True North has learned that a Canada School of Public Service (CSPS) event on digital ID discussed tracking Canadians’ vaccine status during future pandemics.  

The Feb 1. panel titled The New Economy Series: Digital Identity as a New Policy Frontier was moderated by Senior Assistant Deputy Minister for Innovation, Science and Economic Development Francis Bilodeau and included panellists from both the public and private sector. 

Among the panellists were Secure Key Chief Identity Officer Andrew Boysen, Service New Brunswick’s Director of Digital Lab and Digital ID Programs Colleen Boldon, Interac’s Chief Officer for Innovation Labs and New Ventures Debbie Gamble and the President of the Digital ID & Authentication Council of Canada Joni Brennan. 

“What is everybody’s best sort of 10-second elevator pitch on why this matters, why we should be doing this? And particularly in the context like today, where we are living through a pandemic, living an unprecedented time, how could digital identity and a proper digital infrastructure help us deal with future situations or future pandemics?” Bilodeau asked panelists. 

“I think that the identity is important for the pandemic—any time you would need to verify someone, anytime you would need to also do supply chain tracking and management about how do we even get the vaccine to people? How many people do we need to get it to? Have they had it yet or not? Are they due for their second dose?” responded Brennan. 

Brennan also went on to suggest expanding the scope of what digital ID is and using it to identify those who have yet to receive a vaccine. 

“In terms of making this more real, perhaps, for some of the folks inside of government, I would say that we really need to close the chasm of what identity is and what identity does. When we’re talking about identifying someone in order to get them the vaccine and do that tracking that needs to be done to deliver the vaccine and know where and how to distribute it, that’s an identity issue. Knowing that the vaccine actually came from the company, that’s an identity issue,” said Brennan.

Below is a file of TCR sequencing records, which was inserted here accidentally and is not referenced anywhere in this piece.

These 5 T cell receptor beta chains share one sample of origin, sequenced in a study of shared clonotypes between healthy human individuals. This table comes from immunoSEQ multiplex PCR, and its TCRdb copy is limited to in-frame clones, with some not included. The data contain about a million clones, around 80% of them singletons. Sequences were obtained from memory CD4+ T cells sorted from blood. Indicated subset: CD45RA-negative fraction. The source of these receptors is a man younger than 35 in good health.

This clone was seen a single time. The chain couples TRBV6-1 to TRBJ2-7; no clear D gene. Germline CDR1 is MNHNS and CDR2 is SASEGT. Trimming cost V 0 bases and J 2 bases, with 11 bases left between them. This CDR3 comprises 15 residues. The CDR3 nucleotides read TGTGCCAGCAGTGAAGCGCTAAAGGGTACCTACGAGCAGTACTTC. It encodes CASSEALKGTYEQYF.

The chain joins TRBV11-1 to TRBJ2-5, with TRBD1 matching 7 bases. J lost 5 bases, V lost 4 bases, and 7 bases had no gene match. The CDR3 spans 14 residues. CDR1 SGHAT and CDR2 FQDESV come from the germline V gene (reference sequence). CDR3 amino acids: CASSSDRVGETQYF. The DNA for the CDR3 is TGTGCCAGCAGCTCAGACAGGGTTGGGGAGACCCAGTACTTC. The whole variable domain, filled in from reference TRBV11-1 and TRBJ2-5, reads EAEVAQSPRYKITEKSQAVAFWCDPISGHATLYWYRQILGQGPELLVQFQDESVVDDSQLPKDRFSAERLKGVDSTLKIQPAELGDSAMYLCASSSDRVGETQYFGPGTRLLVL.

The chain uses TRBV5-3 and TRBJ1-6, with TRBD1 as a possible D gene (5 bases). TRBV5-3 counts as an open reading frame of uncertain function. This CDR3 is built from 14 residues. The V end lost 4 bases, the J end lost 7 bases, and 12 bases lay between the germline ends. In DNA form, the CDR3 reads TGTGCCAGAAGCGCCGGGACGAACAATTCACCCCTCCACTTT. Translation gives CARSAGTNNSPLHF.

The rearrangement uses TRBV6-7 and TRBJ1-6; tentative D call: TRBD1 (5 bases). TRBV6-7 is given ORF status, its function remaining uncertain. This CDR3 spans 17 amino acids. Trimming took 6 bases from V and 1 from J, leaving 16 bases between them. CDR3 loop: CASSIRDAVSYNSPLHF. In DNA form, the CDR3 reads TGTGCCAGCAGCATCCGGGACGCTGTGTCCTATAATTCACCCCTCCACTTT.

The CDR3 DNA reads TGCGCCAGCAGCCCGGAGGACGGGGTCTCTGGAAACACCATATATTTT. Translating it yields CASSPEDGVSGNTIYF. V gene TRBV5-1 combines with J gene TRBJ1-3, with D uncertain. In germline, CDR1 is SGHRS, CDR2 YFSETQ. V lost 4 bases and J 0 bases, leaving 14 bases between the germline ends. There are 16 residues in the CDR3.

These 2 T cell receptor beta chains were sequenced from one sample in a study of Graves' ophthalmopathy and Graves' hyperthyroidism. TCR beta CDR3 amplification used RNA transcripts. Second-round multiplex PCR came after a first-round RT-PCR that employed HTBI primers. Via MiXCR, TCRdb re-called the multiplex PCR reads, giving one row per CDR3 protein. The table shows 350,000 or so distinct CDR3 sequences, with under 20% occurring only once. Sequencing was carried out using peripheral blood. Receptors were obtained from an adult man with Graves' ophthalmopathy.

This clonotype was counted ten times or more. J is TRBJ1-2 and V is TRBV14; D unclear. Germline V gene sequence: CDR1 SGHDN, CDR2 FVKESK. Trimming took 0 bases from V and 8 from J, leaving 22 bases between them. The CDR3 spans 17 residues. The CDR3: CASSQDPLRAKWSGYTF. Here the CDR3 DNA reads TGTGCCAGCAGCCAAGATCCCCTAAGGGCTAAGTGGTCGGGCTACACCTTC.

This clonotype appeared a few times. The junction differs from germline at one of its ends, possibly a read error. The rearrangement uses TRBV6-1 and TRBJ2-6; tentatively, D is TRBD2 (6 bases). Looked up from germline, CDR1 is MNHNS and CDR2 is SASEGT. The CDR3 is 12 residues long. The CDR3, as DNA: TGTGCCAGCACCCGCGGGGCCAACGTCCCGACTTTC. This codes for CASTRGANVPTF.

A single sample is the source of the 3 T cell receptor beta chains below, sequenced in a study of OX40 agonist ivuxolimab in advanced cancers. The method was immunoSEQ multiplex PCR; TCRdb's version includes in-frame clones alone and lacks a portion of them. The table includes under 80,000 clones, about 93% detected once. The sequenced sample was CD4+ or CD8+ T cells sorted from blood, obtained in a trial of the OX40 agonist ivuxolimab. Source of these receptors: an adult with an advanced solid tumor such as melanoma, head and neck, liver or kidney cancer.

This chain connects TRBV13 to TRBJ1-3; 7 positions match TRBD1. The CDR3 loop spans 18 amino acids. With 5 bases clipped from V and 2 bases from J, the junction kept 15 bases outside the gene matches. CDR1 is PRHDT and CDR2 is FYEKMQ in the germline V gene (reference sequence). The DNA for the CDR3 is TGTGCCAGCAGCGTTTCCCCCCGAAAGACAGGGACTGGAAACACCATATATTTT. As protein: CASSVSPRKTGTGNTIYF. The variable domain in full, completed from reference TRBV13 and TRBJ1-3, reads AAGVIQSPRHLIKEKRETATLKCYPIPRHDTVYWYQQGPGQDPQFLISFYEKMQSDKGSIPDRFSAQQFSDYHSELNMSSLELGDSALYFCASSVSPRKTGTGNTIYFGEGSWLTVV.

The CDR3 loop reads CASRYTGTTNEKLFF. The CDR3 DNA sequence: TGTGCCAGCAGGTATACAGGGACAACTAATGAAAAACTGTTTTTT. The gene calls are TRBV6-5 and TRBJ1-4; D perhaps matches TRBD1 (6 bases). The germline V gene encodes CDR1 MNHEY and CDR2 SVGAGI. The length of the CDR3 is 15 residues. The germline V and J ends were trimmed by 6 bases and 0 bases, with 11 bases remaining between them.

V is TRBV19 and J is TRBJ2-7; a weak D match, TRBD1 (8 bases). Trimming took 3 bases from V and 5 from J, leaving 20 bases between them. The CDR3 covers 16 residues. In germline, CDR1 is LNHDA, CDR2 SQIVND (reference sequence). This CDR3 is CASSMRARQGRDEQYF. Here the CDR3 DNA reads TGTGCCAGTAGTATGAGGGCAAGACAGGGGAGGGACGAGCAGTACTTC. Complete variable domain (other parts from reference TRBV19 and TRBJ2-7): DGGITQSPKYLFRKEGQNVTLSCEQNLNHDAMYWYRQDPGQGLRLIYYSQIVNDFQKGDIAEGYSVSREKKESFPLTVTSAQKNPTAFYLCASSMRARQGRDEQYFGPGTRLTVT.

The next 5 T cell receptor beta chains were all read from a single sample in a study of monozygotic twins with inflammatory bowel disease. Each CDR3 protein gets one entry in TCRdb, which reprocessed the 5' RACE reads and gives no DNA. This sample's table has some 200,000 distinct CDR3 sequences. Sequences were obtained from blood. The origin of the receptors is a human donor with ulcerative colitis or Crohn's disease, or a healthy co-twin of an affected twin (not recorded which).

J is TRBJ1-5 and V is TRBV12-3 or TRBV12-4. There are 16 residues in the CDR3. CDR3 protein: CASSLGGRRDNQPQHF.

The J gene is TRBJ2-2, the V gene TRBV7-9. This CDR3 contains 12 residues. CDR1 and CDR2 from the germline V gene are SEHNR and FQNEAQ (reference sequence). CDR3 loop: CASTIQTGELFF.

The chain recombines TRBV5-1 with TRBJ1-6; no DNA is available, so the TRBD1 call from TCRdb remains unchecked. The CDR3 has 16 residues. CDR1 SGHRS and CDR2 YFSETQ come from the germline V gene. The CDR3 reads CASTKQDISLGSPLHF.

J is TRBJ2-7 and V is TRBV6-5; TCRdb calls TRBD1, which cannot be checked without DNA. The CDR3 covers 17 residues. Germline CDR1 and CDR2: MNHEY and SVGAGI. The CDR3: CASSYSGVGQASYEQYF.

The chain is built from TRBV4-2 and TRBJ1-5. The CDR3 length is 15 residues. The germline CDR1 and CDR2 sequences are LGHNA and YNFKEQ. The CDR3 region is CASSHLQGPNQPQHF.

During the COVID-19 pandemic, both federal and provincial governments developed their own vaccine certification programs which incorporated elements of digital identity verification. In Ontario, proof of vaccination was provided through a government-issued QR code. 

The event also touched on how the private and public sector could collaborate to make Canada a leader in digital identity. 

“I think the time is perfect for us to do that, but it actually needs some teeth,” said Gamble. “It needs political will to pull the various players across the public and private sectors together. And together, I am confident that over a number of years we can actually start to become leaders in the marketplace.”

Author

We’re asking readers, like you, to make a contribution in support of True North’s fact-based, independent journalism.

Unlike the mainstream media, True North isn’t getting a government bailout. Instead, we depend on the generosity of Canadians like you.

How can a media outlet be trusted to remain neutral and fair if they’re beneficiaries of a government handout? We don’t think they can.

This is why independent media in Canada is more important than ever. If you’re able, please make a tax-deductible donation to True North today. Thank you so much.